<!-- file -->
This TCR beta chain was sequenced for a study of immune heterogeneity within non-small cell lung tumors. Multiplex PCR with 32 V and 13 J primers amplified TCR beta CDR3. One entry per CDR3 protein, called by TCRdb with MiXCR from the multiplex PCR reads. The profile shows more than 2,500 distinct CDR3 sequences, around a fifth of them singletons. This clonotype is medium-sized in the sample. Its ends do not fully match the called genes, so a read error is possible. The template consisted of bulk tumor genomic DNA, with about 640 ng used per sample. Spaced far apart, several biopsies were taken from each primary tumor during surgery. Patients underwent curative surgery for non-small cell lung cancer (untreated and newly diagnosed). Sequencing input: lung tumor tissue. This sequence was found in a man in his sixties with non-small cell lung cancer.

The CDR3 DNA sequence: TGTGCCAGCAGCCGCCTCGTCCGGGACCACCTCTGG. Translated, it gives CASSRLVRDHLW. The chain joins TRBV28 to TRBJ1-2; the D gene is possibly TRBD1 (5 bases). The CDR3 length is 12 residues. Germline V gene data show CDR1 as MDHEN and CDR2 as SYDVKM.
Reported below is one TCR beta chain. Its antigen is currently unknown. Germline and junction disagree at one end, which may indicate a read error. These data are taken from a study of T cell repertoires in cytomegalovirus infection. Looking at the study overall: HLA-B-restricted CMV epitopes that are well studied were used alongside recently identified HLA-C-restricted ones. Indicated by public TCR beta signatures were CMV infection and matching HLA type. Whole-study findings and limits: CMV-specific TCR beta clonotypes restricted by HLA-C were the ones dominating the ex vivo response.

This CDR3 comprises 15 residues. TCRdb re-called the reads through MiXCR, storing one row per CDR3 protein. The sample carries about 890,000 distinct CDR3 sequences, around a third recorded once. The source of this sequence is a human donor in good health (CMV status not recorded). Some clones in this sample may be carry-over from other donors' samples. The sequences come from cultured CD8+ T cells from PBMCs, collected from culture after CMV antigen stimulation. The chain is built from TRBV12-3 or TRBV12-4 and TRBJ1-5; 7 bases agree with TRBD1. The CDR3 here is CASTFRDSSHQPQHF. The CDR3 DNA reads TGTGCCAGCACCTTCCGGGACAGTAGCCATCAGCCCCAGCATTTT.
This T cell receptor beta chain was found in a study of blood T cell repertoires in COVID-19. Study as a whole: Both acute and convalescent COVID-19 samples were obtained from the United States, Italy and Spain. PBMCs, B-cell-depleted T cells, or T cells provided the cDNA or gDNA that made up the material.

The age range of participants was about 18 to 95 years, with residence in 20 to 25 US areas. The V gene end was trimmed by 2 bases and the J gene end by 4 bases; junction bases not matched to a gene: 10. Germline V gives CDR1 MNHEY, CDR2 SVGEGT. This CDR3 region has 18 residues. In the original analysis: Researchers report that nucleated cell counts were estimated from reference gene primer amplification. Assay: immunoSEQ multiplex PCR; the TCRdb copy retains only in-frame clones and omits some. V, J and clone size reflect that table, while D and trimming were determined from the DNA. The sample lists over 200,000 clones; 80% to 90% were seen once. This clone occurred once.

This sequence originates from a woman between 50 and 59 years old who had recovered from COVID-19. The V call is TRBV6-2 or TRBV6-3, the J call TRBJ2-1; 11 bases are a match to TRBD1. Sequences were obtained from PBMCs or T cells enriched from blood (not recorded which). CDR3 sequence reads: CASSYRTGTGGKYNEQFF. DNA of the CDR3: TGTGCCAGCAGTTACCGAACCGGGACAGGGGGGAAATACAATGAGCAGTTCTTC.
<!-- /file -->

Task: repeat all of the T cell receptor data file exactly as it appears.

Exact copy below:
This TCR beta chain was sequenced for a study of immune heterogeneity within non-small cell lung tumors. Multiplex PCR with 32 V and 13 J primers amplified TCR beta CDR3. One entry per CDR3 protein, called by TCRdb with MiXCR from the multiplex PCR reads. The profile shows more than 2,500 distinct CDR3 sequences, around a fifth of them singletons. This clonotype is medium-sized in the sample. Its ends do not fully match the called genes, so a read error is possible. The template consisted of bulk tumor genomic DNA, with about 640 ng used per sample. Spaced far apart, several biopsies were taken from each primary tumor during surgery. Patients underwent curative surgery for non-small cell lung cancer (untreated and newly diagnosed). Sequencing input: lung tumor tissue. This sequence was found in a man in his sixties with non-small cell lung cancer.

The CDR3 DNA sequence: TGTGCCAGCAGCCGCCTCGTCCGGGACCACCTCTGG. Translated, it gives CASSRLVRDHLW. The chain joins TRBV28 to TRBJ1-2; the D gene is possibly TRBD1 (5 bases). The CDR3 length is 12 residues. Germline V gene data show CDR1 as MDHEN and CDR2 as SYDVKM.
Reported below is one TCR beta chain. Its antigen is currently unknown. Germline and junction disagree at one end, which may indicate a read error. These data are taken from a study of T cell repertoires in cytomegalovirus infection. Looking at the study overall: HLA-B-restricted CMV epitopes that are well studied were used alongside recently identified HLA-C-restricted ones. Indicated by public TCR beta signatures were CMV infection and matching HLA type. Whole-study findings and limits: CMV-specific TCR beta clonotypes restricted by HLA-C were the ones dominating the ex vivo response.

This CDR3 comprises 15 residues. TCRdb re-called the reads through MiXCR, storing one row per CDR3 protein. The sample carries about 890,000 distinct CDR3 sequences, around a third recorded once. The source of this sequence is a human donor in good health (CMV status not recorded). Some clones in this sample may be carry-over from other donors' samples. The sequences come from cultured CD8+ T cells from PBMCs, collected from culture after CMV antigen stimulation. The chain is built from TRBV12-3 or TRBV12-4 and TRBJ1-5; 7 bases agree with TRBD1. The CDR3 here is CASTFRDSSHQPQHF. The CDR3 DNA reads TGTGCCAGCACCTTCCGGGACAGTAGCCATCAGCCCCAGCATTTT.
This T cell receptor beta chain was found in a study of blood T cell repertoires in COVID-19. Study as a whole: Both acute and convalescent COVID-19 samples were obtained from the United States, Italy and Spain. PBMCs, B-cell-depleted T cells, or T cells provided the cDNA or gDNA that made up the material.

The age range of participants was about 18 to 95 years, with residence in 20 to 25 US areas. The V gene end was trimmed by 2 bases and the J gene end by 4 bases; junction bases not matched to a gene: 10. Germline V gives CDR1 MNHEY, CDR2 SVGEGT. This CDR3 region has 18 residues. In the original analysis: Researchers report that nucleated cell counts were estimated from reference gene primer amplification. Assay: immunoSEQ multiplex PCR; the TCRdb copy retains only in-frame clones and omits some. V, J and clone size reflect that table, while D and trimming were determined from the DNA. The sample lists over 200,000 clones; 80% to 90% were seen once. This clone occurred once.

This sequence originates from a woman between 50 and 59 years old who had recovered from COVID-19. The V call is TRBV6-2 or TRBV6-3, the J call TRBJ2-1; 11 bases are a match to TRBD1. Sequences were obtained from PBMCs or T cells enriched from blood (not recorded which). CDR3 sequence reads: CASSYRTGTGGKYNEQFF. DNA of the CDR3: TGTGCCAGCAGTTACCGAACCGGGACAGGGGGGAAATACAATGAGCAGTTCTTC.